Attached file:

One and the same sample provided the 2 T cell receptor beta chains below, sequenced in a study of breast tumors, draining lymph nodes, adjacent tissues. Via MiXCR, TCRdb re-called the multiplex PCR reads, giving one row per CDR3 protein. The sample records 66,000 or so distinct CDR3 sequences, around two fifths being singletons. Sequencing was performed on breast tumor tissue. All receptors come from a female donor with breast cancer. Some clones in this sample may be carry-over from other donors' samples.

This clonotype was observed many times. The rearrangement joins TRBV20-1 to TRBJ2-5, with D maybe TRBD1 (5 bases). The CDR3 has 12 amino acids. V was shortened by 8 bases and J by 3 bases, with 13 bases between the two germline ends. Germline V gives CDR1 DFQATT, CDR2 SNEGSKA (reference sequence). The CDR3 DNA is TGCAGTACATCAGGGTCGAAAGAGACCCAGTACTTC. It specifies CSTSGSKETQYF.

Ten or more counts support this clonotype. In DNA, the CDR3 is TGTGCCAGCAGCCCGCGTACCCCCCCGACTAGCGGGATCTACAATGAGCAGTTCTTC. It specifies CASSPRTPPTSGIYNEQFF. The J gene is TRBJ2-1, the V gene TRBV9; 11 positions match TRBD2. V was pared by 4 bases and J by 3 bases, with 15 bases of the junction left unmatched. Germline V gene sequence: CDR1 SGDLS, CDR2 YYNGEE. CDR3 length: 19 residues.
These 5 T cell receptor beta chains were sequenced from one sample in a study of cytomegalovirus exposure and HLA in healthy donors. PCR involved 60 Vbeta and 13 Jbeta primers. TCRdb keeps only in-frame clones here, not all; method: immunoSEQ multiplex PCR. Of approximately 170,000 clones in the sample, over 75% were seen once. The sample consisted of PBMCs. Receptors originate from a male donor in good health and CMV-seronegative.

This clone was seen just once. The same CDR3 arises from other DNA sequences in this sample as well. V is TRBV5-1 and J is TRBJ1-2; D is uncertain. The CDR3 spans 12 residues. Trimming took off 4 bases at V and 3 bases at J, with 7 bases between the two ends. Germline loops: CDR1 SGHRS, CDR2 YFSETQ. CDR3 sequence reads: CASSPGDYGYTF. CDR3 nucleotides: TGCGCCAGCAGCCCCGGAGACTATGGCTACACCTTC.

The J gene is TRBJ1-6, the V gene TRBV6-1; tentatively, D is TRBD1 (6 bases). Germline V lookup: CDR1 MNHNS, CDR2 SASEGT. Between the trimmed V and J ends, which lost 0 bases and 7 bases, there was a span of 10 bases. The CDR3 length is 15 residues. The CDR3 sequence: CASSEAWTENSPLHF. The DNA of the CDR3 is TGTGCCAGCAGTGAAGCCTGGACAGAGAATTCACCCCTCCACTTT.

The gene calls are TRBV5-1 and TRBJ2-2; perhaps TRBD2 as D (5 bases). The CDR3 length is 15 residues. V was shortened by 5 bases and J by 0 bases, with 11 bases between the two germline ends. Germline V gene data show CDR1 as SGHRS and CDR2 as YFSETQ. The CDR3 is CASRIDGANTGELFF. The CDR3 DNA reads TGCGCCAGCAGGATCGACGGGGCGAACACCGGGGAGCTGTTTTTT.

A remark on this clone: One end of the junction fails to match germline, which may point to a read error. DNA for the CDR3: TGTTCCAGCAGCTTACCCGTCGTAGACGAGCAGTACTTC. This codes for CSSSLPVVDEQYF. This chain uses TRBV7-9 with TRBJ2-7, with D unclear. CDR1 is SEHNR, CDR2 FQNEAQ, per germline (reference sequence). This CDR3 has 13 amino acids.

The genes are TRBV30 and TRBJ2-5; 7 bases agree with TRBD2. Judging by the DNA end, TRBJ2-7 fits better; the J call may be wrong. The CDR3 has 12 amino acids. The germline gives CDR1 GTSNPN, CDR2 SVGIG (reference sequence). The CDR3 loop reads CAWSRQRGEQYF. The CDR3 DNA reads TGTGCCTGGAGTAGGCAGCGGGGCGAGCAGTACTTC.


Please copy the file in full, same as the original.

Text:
One and the same sample provided the 2 T cell receptor beta chains below, sequenced in a study of breast tumors, draining lymph nodes, adjacent tissues. Via MiXCR, TCRdb re-called the multiplex PCR reads, giving one row per CDR3 protein. The sample records 66,000 or so distinct CDR3 sequences, around two fifths being singletons. Sequencing was performed on breast tumor tissue. All receptors come from a female donor with breast cancer. Some clones in this sample may be carry-over from other donors' samples.

This clonotype was observed many times. The rearrangement joins TRBV20-1 to TRBJ2-5, with D maybe TRBD1 (5 bases). The CDR3 has 12 amino acids. V was shortened by 8 bases and J by 3 bases, with 13 bases between the two germline ends. Germline V gives CDR1 DFQATT, CDR2 SNEGSKA (reference sequence). The CDR3 DNA is TGCAGTACATCAGGGTCGAAAGAGACCCAGTACTTC. It specifies CSTSGSKETQYF.

Ten or more counts support this clonotype. In DNA, the CDR3 is TGTGCCAGCAGCCCGCGTACCCCCCCGACTAGCGGGATCTACAATGAGCAGTTCTTC. It specifies CASSPRTPPTSGIYNEQFF. The J gene is TRBJ2-1, the V gene TRBV9; 11 positions match TRBD2. V was pared by 4 bases and J by 3 bases, with 15 bases of the junction left unmatched. Germline V gene sequence: CDR1 SGDLS, CDR2 YYNGEE. CDR3 length: 19 residues.
These 5 T cell receptor beta chains were sequenced from one sample in a study of cytomegalovirus exposure and HLA in healthy donors. PCR involved 60 Vbeta and 13 Jbeta primers. TCRdb keeps only in-frame clones here, not all; method: immunoSEQ multiplex PCR. Of approximately 170,000 clones in the sample, over 75% were seen once. The sample consisted of PBMCs. Receptors originate from a male donor in good health and CMV-seronegative.

This clone was seen just once. The same CDR3 arises from other DNA sequences in this sample as well. V is TRBV5-1 and J is TRBJ1-2; D is uncertain. The CDR3 spans 12 residues. Trimming took off 4 bases at V and 3 bases at J, with 7 bases between the two ends. Germline loops: CDR1 SGHRS, CDR2 YFSETQ. CDR3 sequence reads: CASSPGDYGYTF. CDR3 nucleotides: TGCGCCAGCAGCCCCGGAGACTATGGCTACACCTTC.

The J gene is TRBJ1-6, the V gene TRBV6-1; tentatively, D is TRBD1 (6 bases). Germline V lookup: CDR1 MNHNS, CDR2 SASEGT. Between the trimmed V and J ends, which lost 0 bases and 7 bases, there was a span of 10 bases. The CDR3 length is 15 residues. The CDR3 sequence: CASSEAWTENSPLHF. The DNA of the CDR3 is TGTGCCAGCAGTGAAGCCTGGACAGAGAATTCACCCCTCCACTTT.

The gene calls are TRBV5-1 and TRBJ2-2; perhaps TRBD2 as D (5 bases). The CDR3 length is 15 residues. V was shortened by 5 bases and J by 0 bases, with 11 bases between the two germline ends. Germline V gene data show CDR1 as SGHRS and CDR2 as YFSETQ. The CDR3 is CASRIDGANTGELFF. The CDR3 DNA reads TGCGCCAGCAGGATCGACGGGGCGAACACCGGGGAGCTGTTTTTT.

A remark on this clone: One end of the junction fails to match germline, which may point to a read error. DNA for the CDR3: TGTTCCAGCAGCTTACCCGTCGTAGACGAGCAGTACTTC. This codes for CSSSLPVVDEQYF. This chain uses TRBV7-9 with TRBJ2-7, with D unclear. CDR1 is SEHNR, CDR2 FQNEAQ, per germline (reference sequence). This CDR3 has 13 amino acids.

The genes are TRBV30 and TRBJ2-5; 7 bases agree with TRBD2. Judging by the DNA end, TRBJ2-7 fits better; the J call may be wrong. The CDR3 has 12 amino acids. The germline gives CDR1 GTSNPN, CDR2 SVGIG (reference sequence). The CDR3 loop reads CAWSRQRGEQYF. The CDR3 DNA reads TGTGCCTGGAGTAGGCAGCGGGGCGAGCAGTACTTC.